Last week, the U.K. Supreme Court (UKSC) changed the law on liquidated
damages clauses (LDCs), giving parties greater freedom to decide on
damages for contractual breaches. The case may cause Canadian
courts to revise the law in a similar manner and provide parties
with greater flexibility for predetermining damages in commercial
contracts — a change which many parties would welcome.
CANADIAN POSITION ON LDCs
LDCs allow parties to agree upon damages for contractual
breaches and save time and expense on litigating these claims in
The Supreme Court of Canada followed Dunlop in H.F. Clarke Limited v. Thermidaire Corp.
Ltd. and stated that "a sum will be held to be a
penalty if extravagant and unconscionable in amount in comparison
with the greatest loss that could conceivably be proved to have
followed" from a breach. The result is that Canadian courts
will not enforce an LDC where the damages stipulated by the
provision are determined not to be a genuine pre-estimate of
The lone Canadian outlier is in New Brunswick, where section
5(1) of the province's Law Reform Act states: "A party
to a contract may enforce a penalty clause or a liquidated damages
clause to the extent that it is reasonable in all of the
circumstances that the clause should be enforced." In McKeen v. The Mortgage Makers Inc. and
Libby, the New Brunswick Court of Appeal held that this
provision reverses the Canadian common law position and allows a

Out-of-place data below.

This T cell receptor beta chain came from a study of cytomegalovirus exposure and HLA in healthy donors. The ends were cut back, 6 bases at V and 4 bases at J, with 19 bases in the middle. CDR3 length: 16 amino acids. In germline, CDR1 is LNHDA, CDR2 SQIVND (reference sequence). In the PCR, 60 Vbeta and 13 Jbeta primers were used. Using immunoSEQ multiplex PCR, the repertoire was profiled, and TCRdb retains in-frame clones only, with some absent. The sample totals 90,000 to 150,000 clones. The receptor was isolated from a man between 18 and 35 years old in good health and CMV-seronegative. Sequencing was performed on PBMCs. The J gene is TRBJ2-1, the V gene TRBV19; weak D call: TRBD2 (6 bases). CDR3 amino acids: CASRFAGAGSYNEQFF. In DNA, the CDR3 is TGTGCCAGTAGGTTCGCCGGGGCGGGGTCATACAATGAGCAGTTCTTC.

plaintiff at trial to establish the reasonableness of an LDC.
CHANGES TO THE U.K. LAW
The UKSC has changed the law on LDCs to focus on the interests
of the parties and the scale of damages stipulated by an LDC
relative to those interests. The test in the United Kingdom is now
whether an LDC "imposes a detriment on the contract-breaker
out of all proportion to any legitimate interest of the innocent
party in the enforcement of the primary obligation."
The result of the decision is that parties can now, subject to
the parameters of the new test, agree to damages for contractual
breaches that are greater than the losses they may actually incur
and know that the provision will likely be enforced. The new law in
the United Kingdom gives parties greater flexibility to use LDCs as
a means to encourage compliance with contractual terms based on
legitimate commercial interests.
For example, in one appeal (the UKSC decided two appeals
together), the respondent managed a parking facility and charged
customers £85 for parking longer than the free period of two
hours. The appellant argued that this fine was not a genuine
pre-estimate of loss and constituted a penalty, as neither the
respondent company nor the owner of the parking facility suffered a
financial loss for customers overstaying the free period.
Using the revised approach to LDCs, the UKSC held that both the
landowner and the respondent company had a legitimate interest in
charging overstaying motorists, and that the amount charged was not
extravagant or unconscionable taking into account the notice given
to motorists and practice around the United Kingdom.
IMPACT ON THE LAW IN CANADA
The changes to the law on LDCs in the United Kingdom may
influence Canadian courts to reform the common law in a similar
manner for commercial contracts. To date, Canadian courts have
cited Dunlop as the leading authority on LDCs and penalty
clauses. As Dunlop is no longer the leading case on LDCs
in the United Kingdom, there is now a possibility for courts to
revise the law in Canada accordingly.
Please note, this Bulletin should not be construed as legal
advice on U.K. law.
The content of this article is intended to provide a general
guide to the subject matter. Specialist advice should be sought
about your specific circumstances.
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